I can already feel it coming. A "Spring Bounce". No matter that this bounce -- really more of a pause in the correction -- won't be they type of bounce Realtors point to as typical seasonality. No matter that this bounce won't be based on fundamentals, not even on technicals, but only on hopes. Regardless, the industry message that it's now time to buy will echo through the media and shake the confidence of many who've marginally been waiting out the bubble.
And it should shake the confidence of every one of us. Or at least prod our confidence a little bit. Intelligent people always reserve some room for doubt; recognize that it's always possible that they were wrong. The bubble-sitter who lacks any doubt at all about their choice to sit it out is just as foolish as the blissfully ignorant, debt ridden bubble-buyer.
Economically, this is more an extension of price stickiness driven by market psychology. Sellers are hesitant to sell because they perceive prices are weak now, but they also perceive that prices should stabilize or go up sometime soon. In the Spring, to be precise. This should (and already is to a small degree) stimulate marginal buyers into capitulating. Call it a ratchet on the way down the correction curve.
But, don't be so hard on your fellow bubble-sitters as they inevitably voice doubts. Doubts about how sharp of a correction to expect, how fast prices will come down, how long they will need to wait. Doubts about whether it's all been worth it. These are honest questions many of us will be asking ourselves as the resolve of our convictions are tested, yet again.
Markets have a nasty tendency to remain irrational for longer than doubters are able to remain bearish. After all, if seeing the bubble for the bubble it is were so easy there wouldn't be one in the first place.
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FollowBefriend1 threads6,749 comments
If only it were "just" a kick in the pants.
Even if rolling bubble markets suffer every bit as much as I've predicted the bottom line (where many spouses are concerned) is that YOU'VE deprived them of 1 or 2 or 3 years of having "their own" home!
FollowBefriend (1)119 threads4,785 comments HARM's website
Greatest % of vacanices since the Census started tracking this stuff 50 years ago:
No cracks in the dam here, people, move along.
For those interested in a refresher on the whole "nesting instinct"/nagging spouse debate, check out Sex and Housing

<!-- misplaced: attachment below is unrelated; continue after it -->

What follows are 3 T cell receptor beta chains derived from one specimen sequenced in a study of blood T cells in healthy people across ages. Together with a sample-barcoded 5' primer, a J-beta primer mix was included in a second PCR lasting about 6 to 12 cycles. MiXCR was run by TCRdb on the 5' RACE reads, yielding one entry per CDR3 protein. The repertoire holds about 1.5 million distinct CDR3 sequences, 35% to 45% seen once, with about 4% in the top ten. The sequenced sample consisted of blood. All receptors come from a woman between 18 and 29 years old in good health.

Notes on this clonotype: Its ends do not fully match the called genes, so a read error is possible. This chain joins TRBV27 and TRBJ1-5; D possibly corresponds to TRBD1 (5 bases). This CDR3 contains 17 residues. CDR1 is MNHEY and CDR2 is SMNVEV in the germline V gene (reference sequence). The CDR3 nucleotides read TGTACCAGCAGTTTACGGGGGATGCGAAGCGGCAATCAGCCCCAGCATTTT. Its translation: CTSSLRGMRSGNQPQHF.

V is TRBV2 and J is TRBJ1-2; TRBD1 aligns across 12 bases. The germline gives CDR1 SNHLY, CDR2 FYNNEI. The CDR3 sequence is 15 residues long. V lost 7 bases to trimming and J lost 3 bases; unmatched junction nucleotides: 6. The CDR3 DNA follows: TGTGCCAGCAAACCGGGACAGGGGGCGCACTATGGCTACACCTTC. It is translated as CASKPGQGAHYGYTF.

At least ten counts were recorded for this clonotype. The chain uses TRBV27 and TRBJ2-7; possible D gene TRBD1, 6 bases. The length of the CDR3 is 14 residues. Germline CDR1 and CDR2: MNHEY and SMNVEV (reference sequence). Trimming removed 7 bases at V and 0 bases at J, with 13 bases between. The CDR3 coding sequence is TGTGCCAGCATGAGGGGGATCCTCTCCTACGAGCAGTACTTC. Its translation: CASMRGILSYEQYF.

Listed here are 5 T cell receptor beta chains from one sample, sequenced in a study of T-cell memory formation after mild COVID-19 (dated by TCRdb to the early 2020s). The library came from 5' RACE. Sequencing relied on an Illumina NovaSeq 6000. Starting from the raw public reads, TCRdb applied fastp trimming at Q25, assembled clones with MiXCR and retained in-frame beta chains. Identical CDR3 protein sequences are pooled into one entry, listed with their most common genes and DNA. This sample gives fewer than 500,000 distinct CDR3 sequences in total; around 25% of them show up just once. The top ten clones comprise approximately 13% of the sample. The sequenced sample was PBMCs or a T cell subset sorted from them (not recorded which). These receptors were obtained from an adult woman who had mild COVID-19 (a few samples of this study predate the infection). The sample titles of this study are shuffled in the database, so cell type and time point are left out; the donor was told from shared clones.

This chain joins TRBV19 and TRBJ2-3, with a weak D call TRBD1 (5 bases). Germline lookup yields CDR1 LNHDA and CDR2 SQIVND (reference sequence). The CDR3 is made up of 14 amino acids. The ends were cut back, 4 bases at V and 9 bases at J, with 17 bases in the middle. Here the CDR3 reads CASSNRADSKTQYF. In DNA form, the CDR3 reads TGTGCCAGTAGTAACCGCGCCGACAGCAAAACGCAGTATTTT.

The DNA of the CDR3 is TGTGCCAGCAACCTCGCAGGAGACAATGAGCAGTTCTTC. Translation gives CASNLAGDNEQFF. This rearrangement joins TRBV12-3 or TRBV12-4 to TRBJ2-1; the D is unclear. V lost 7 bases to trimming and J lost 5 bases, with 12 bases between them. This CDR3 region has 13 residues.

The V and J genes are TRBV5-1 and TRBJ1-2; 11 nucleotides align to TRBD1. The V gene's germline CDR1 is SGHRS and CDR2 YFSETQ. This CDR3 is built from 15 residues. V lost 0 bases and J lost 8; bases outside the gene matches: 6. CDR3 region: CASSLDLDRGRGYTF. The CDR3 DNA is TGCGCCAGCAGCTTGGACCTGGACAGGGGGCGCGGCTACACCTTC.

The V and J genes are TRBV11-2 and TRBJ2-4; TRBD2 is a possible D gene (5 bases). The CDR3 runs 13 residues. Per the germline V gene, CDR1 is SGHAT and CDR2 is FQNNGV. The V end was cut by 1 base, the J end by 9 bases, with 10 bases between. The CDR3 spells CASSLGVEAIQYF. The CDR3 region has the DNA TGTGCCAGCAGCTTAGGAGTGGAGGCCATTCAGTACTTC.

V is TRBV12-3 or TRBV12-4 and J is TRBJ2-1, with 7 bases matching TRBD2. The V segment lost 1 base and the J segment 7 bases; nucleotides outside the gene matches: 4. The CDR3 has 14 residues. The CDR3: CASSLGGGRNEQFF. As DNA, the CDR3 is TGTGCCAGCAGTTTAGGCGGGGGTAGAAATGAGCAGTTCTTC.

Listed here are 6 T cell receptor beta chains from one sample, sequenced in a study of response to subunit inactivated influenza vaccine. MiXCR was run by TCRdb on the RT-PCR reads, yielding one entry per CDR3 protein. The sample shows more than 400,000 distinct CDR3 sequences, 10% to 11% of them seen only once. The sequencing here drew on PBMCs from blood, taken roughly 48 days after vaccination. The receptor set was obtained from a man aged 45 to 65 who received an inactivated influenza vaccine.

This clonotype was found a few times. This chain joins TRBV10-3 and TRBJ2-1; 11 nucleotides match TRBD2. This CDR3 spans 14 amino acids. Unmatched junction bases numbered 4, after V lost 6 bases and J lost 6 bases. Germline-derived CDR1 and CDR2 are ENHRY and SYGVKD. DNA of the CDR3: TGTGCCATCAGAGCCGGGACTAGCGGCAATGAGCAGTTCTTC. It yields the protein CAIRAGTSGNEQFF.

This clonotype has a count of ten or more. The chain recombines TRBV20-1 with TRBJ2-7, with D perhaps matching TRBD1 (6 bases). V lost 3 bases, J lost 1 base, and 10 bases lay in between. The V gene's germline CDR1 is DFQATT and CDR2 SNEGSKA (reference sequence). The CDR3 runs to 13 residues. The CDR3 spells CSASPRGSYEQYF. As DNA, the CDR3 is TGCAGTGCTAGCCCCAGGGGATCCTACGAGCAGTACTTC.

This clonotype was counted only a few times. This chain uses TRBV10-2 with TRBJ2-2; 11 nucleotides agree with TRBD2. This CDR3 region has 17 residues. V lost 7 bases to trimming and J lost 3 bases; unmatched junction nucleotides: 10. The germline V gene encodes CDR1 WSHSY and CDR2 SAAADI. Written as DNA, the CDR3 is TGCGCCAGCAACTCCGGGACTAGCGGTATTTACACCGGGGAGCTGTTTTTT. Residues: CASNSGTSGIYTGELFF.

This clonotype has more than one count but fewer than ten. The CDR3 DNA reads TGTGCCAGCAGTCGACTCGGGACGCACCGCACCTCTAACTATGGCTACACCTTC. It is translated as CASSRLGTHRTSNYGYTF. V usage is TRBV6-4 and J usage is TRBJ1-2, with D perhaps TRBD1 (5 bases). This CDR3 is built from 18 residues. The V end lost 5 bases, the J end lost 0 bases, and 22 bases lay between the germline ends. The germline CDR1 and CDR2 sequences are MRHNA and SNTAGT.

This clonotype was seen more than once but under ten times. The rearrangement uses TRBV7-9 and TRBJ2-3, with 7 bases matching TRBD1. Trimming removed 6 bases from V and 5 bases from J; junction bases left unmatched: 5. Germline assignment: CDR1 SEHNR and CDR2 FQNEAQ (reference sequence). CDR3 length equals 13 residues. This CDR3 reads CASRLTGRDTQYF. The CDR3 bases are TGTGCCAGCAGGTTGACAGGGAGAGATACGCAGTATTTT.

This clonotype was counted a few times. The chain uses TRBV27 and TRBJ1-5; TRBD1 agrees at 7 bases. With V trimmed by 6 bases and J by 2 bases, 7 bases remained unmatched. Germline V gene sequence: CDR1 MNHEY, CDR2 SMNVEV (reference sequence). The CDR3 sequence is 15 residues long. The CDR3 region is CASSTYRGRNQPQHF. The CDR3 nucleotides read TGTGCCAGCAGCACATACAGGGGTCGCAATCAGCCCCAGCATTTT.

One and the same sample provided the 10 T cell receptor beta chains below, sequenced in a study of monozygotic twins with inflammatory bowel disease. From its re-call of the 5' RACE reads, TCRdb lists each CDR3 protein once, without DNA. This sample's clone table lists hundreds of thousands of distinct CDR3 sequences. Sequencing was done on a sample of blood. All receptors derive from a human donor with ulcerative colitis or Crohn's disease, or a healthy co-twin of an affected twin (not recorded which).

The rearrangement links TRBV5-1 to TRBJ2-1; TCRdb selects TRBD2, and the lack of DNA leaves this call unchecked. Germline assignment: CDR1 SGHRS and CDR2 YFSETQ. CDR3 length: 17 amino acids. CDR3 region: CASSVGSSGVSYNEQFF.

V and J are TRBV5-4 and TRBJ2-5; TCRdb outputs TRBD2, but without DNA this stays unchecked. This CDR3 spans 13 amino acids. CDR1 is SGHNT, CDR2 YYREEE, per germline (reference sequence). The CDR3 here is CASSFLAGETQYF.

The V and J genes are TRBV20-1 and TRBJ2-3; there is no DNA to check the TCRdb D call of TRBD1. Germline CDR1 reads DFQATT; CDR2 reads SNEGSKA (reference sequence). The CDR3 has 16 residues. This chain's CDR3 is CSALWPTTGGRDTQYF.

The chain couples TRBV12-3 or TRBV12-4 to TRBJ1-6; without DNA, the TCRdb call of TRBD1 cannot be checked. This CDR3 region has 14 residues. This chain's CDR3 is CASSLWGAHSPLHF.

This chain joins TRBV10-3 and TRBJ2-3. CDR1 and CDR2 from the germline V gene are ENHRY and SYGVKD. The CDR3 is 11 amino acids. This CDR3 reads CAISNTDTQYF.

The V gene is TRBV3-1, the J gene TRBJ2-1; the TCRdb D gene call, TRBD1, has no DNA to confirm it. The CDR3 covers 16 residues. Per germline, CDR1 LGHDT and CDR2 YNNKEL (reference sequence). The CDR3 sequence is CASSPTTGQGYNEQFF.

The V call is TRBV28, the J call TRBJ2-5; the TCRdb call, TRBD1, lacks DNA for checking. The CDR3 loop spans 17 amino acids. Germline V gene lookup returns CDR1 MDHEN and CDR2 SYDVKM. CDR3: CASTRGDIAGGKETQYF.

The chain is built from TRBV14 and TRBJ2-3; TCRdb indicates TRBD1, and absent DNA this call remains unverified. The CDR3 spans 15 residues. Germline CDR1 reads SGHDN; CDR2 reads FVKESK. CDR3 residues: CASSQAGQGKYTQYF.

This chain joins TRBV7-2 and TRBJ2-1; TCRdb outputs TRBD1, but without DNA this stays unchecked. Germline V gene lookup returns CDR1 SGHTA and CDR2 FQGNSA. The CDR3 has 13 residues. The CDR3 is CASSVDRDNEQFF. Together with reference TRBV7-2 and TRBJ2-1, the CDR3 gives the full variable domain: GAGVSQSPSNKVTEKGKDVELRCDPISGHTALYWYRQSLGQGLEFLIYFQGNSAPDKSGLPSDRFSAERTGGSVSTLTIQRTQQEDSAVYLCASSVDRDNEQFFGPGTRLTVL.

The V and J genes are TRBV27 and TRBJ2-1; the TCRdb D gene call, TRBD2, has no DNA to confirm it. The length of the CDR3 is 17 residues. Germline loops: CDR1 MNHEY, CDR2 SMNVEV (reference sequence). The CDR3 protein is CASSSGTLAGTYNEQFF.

And who could forget our beloved Suzanne?
That is damaging. This mind you with low int. rates and "decent" employment numbers. I wonder though if the numbers might be skewed by "boomer destinations" like Las Vegas, Phoenix etc. where vacant specuvestment homes are lined up in droves?
I had tea today with a couple of friends, one of whom is a Hong Kong raised woman Realtor. She told me there is a tiny bit of Chinese money coming over to park it here. She said she had two clients in the past couple of years who wanted their money out of China because they were worried that the peasants were getting jealous of the new wealth and thought there might be another revolution in the future. There are the periodic wealthy Chinese who want pied-a-terres here, but no storm of Chinese buying investment or second homes.
She also told me that she had a friend of an acquaintance referred to her. She said it was a lovely Hispanic family, 30ish mother and father, a grandmother, and a toddler and baby. They had been pre-approved for (the apparently magic number) $600,000. She showed them around, they found a place, offer accepted. She was with them at closing and the father said he was so ecstatic that he could afford a house on the $50,000 he and his wife made on their combined jobs. My friend said she flipped and pulled the broker into the other room to ask him what was going on.
The broker had convinced them to get some toxic negative-am liar loan with a one year cheapo introductory rate. My friend said she said to the broker "Hey, they can't afford this after the first year, they'll lose the house.' The broker said 'So?' She then said 'They have two babies, you can't do this.'
His response to her was 'Hey, they signed.' She said she was so furious that she reported the broker. I had to run to a meeting so I didn't get to ask if either the deal was completed or to whom she reported the broker.
FollowBefriend (4)117 threads17,655 comments
SFWoman, I do not blame the broker. As consumers, we must take personal responsibility in our choices. The broker did not force the purchase at gun point and the economics of a real estate transaction is public knowledge.
The story is very sad. But that is life.
I know most locals hate zillow but you might want to check out this graph from Lincoln Park in Chicago. I don't see any spring bounce last year and I don't think there will be one this year either.
FollowBefriend8 threads1,513 comments
Welcome back LILLL. It's been a while.
FollowBefriend3 threads1,170 comments
It may be too late though - most professions have become self-serving in the extreme. Even the f@cking barber tries to hawk ‘hair care products’ for a commission.
Or how one of the ophthalmologists at the eye clinic I go to now wears a flashing button that says "Ask me about botox!"
Jesus christ. Have you no self respect? :(
She said she had two clients in the past couple of years who wanted their money out of China because they were worried that the peasants were getting jealous of the new wealth and thought there might be another revolution in the future. There are the periodic wealthy Chinese who want pied-a-terres here, but no storm of Chinese buying investment or second homes.
I've heard that a lot about Cupertino...
Hey, at least that is something to be happy about ! I talked my wife out of buying (actually it’s an ongoing process, so I should say - I keep talking my wife out of buying) and still she doesn’t think very highly of my financial prowess.